The Centre for Drama, Theatre & Performance Studies at University of Toronto are in the midst of a residency by Cakes and Puppets, a Czech puppetry company. Who are they and what are they presenting in this brief visit?
Cakes and Puppets/Buchty a Loutky is an experimental puppet theatre company from the Czech Republic. Founded in 1991 by graduates of the puppet department of the Prague Academy of the Performing Arts, Cakes and Puppets has premiered over 40 live productions for adults and children and they have designed stop-motion sequences for films including Lars von Trier’s The Antichrist. Their performances combine old toys, discarded objects, and fine art sculpture. Their aesthetic has been called “punk puppetry” and “the theatre of Do-It-Yourself.” Their work spans fairy tales, opera, and a recent “Reloaded” series of puppet productions of classic and cult films including Rocky, Psycho, Jaws, and Barbarella.
For their North American premiere, Cakes and Puppets will bring two productions to the Luella Massey Studio Theatre at the University of Toronto. The first is their adaptation of Petr Sis’s Caldecott Award-winning book Tibet: Through the Red Door. Sis’s father, a documentary filmmaker, was sent to China in the 1950s to film a Chinese construction crew building a highway. Separated from the workers and caught in a blizzard, the elder Sis witnessed events that he could only communicate to his son through tales of gentle Yetis, an encounter with the Dalai Lama, and other “magical stories.” In 1994, Sis discovered his father’s diary, locked in a red box, with the message “The diary is now yours.” Tibet filters Cold War intercultural tensions through the eyes of a child—and an adult reflecting on his Central European past.
The Three Little Pigs is a retelling of the classic children’s story with modern updates, including wisecracking pigs and at least three houses that are built and blown down by a determined wolf. Children and parents are encouraged to stay after each performance to meet the company and try out their puppets.
In addition to appearances in classes the troupe will present
- TONIGHT A video of their collaboration between the Czech baroque ensemble Collegium marianum and Buchty a loutky (“Cakes and Puppets”) in La Calisto, by Francesco Cavalli
- Feb 12 & 13 at 1:00 pm: Three Little Pigs (for children & adults)
- Feb 11, 12 & 13 at 8:00 pm: Tibet: Through the Red Box
Before the opera video we had a question & answer session. While it may have been unorthodox to start with the questions, it was out of respect for the jet-lagged artists/artisans who had just arrived, and have a full agenda over the next few days. Professor Veronika Ambros served as translator, assisting moderators Linda & Michael Hutcheon, who followed the showing with additional Q & A from the floor, while sharing some fascinating stories of puppet opera from around the world. Thursday afternoon there’s an additional session with the Hutcheons and Buchty a loutky discussing “operatic puppetry”.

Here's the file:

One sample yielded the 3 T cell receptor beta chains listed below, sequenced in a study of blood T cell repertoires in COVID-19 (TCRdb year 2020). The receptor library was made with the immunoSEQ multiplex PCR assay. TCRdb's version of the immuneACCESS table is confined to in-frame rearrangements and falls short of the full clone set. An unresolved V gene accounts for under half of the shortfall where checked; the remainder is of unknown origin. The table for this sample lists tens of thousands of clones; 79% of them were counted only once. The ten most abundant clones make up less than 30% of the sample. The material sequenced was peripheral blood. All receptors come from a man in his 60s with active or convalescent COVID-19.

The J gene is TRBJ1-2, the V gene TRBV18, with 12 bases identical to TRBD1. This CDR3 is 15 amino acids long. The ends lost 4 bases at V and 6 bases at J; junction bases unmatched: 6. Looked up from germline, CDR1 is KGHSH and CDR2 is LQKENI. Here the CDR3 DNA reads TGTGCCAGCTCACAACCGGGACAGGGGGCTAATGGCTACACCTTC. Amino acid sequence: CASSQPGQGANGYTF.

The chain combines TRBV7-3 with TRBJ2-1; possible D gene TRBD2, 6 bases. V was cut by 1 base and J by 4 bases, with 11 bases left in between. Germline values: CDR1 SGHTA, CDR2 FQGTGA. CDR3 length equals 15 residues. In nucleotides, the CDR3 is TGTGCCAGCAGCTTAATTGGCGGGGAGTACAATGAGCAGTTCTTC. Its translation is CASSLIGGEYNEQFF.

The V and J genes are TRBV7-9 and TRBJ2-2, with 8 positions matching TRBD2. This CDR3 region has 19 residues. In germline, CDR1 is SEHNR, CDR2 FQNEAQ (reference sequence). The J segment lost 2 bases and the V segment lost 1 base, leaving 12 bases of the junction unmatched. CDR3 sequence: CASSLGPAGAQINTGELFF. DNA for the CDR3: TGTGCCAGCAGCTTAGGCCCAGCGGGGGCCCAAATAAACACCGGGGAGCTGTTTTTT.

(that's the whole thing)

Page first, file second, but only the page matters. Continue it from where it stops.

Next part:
It seems clear to me that we can see most of these things at least two ways: there are troupes specializing in various disciplines –thinking particularly of puppets, dance or circus and aerial work— and also,, when we come to opera, these artists / artisans are called upon to become part of the team, if not the expressive vocabulary of opera. Robert Lepage once called opera “the mother of all the arts”, perhaps in recognition that he was himself promoting (if not re-patriating) the pure spectacle of the old operas from the 17th century (a choice that’s been resisted in some quarters, embraced in others). Tomorrow I’ll be seeing the Canadian Opera Company’s Siegfried (directed by François Girard / designed by Michael Levine), that features prominent aerial work and puppetry (thinking for instance of the giant dragon made up of humans strung together into a wiggly pyramid). Every decade there are different design trends, so I wouldn’t dream of what the next decade holds…
There was a lot of giggling in the first ten minutes, perhaps out of the simple delight in the marionettes. We saw portrayals of gods and goddesses by marionettes and humans alike, including a Zeus who made a fantastic gender change right before our eyes to imitate the goddess Diana, changing from a bass to a counter-tenor (although the voice change was not done through any sort of surgical intervention!). The laughter subsided as the beauty of the medium worked its magic.
The video was a bit frustrating in some of the same ways that the recent Lulu from the Metropolitan Opera high definition broadcast series was frustrating (in fact Lulu drove me nuts). The camera zeroed in on exemplary performances, while often leaving us wondering about the overall stage picture. For La Calisto this was particularly concerning, because we missed the visual tension between the puppet theatre and the surrounding ensemble of singers & players, some of whom stepped into that puppet theatre space. Any video of a live performance must make such a choice (and you can’t please everyone), losing the extra possibilities one has in the live performance space.
Fortunately everything else being offered is live, so you don’t risk that kind of frustration.